Migration and Human Rights (21): China’s Demographic Aggression and Provocation of Racism, The Cases of Tibet and Xinjiang

If only Han Chinese inhabit Tibet, what is the meaning of autonomy? Dalai Lama (source)

The recent protests and violence by Uighurs in China’s Xinjiang province are reminiscent of the March 2008 protests in Tibet. Like the Tibetans, the Uighurs believe that they are colonized by Han Chinese who have settled in the Tibetan and Uighur provinces in large numbers, and continue to do so. (92% of Chinese are Han). As a result, the ethnic Turkic Muslim Uighurs now make up less than half of the 20m population in their province, and probably less given the tendency of official Chinese statistics to underestimate internal migration flows. This is compared to 75% in 1949. (In Tibet, the indigenous population is still the majority according to official statistics, but this is likely to change with the new train link to the province).

It is widely accepted that these migration flows are part of official Chinese government policy. Populating border regions with Han Chinese is believed to lessen separatist tensions and demands for autonomy, and is handy when it comes to expropriating the local resources. The local populations however see this as demographic aggression and an attack on their culture. If their land is taken over, so will their culture, language, traditions and religion. In Xinjiang, evidence of this is the prohibition on headscarves, the languages used in schools etc.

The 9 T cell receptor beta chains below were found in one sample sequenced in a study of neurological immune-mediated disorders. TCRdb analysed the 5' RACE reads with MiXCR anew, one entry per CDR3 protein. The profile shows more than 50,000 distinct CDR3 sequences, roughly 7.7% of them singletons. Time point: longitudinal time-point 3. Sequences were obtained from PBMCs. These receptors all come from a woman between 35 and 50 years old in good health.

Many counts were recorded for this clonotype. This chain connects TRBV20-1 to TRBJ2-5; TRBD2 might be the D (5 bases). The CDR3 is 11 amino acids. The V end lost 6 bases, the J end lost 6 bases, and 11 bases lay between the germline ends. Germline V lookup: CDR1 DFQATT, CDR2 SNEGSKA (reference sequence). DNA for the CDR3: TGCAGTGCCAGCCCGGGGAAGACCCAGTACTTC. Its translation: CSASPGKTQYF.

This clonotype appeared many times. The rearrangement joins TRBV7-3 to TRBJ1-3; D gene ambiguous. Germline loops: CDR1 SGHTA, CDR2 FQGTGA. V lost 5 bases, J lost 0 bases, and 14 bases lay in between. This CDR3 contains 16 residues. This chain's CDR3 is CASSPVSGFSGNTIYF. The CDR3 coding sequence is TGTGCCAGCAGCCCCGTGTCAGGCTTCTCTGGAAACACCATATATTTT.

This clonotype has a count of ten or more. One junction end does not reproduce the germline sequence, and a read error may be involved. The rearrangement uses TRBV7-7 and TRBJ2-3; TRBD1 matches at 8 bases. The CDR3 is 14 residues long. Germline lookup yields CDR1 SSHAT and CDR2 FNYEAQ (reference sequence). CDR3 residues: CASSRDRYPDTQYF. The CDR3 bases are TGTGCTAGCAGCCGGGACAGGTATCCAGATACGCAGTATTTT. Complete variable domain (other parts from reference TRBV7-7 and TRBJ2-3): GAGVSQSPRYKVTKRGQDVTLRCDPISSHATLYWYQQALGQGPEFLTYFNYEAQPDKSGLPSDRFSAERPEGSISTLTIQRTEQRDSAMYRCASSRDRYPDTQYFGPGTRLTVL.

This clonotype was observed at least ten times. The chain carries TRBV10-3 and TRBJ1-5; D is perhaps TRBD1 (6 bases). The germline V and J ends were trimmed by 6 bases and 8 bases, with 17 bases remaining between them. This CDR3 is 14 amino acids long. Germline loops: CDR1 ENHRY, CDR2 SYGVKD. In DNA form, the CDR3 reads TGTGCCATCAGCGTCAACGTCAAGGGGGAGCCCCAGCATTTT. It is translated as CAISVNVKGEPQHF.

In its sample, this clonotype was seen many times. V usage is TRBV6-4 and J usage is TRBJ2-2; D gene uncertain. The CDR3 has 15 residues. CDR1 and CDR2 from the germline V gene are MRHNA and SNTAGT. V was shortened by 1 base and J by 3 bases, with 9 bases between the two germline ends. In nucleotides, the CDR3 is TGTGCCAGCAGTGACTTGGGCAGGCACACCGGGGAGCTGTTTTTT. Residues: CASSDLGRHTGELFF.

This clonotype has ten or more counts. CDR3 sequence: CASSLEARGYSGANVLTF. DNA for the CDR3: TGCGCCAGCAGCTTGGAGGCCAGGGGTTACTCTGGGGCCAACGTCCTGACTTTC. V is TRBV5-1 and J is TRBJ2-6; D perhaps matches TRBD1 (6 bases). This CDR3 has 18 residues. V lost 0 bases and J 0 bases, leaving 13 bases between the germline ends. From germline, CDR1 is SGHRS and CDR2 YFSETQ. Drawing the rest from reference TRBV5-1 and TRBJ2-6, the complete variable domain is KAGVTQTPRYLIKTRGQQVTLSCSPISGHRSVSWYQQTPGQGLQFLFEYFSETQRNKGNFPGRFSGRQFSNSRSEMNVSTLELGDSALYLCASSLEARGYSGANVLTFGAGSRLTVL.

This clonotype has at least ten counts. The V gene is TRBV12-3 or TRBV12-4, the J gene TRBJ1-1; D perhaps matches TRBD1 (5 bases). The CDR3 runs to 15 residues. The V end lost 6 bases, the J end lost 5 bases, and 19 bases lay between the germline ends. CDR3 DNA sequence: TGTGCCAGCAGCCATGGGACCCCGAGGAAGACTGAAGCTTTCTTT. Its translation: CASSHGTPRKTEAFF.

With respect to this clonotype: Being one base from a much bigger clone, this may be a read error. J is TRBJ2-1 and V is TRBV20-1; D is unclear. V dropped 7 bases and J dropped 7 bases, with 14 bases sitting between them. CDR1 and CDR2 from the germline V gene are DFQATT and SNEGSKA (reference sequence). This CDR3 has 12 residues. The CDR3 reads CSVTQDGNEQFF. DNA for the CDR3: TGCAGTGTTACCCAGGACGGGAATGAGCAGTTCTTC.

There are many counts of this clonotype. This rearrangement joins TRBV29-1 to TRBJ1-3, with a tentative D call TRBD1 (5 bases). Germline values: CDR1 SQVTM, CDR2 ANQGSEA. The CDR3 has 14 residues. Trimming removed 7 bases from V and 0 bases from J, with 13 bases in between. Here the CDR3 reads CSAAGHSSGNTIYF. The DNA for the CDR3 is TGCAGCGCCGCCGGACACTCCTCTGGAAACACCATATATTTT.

Not surprisingly, these policies of demographic aggression – which the Dalai Lama has called a form of cultural genocide – combined with other authoritarian policies, provoke a reaction, and unfortunately, this reaction often takes the form of anti-Han racism. (Most victims of the recent clashes in Tibet and Xinjiang were Han, although – as usual – the victims of the government’s reaction don’t get mentioned).

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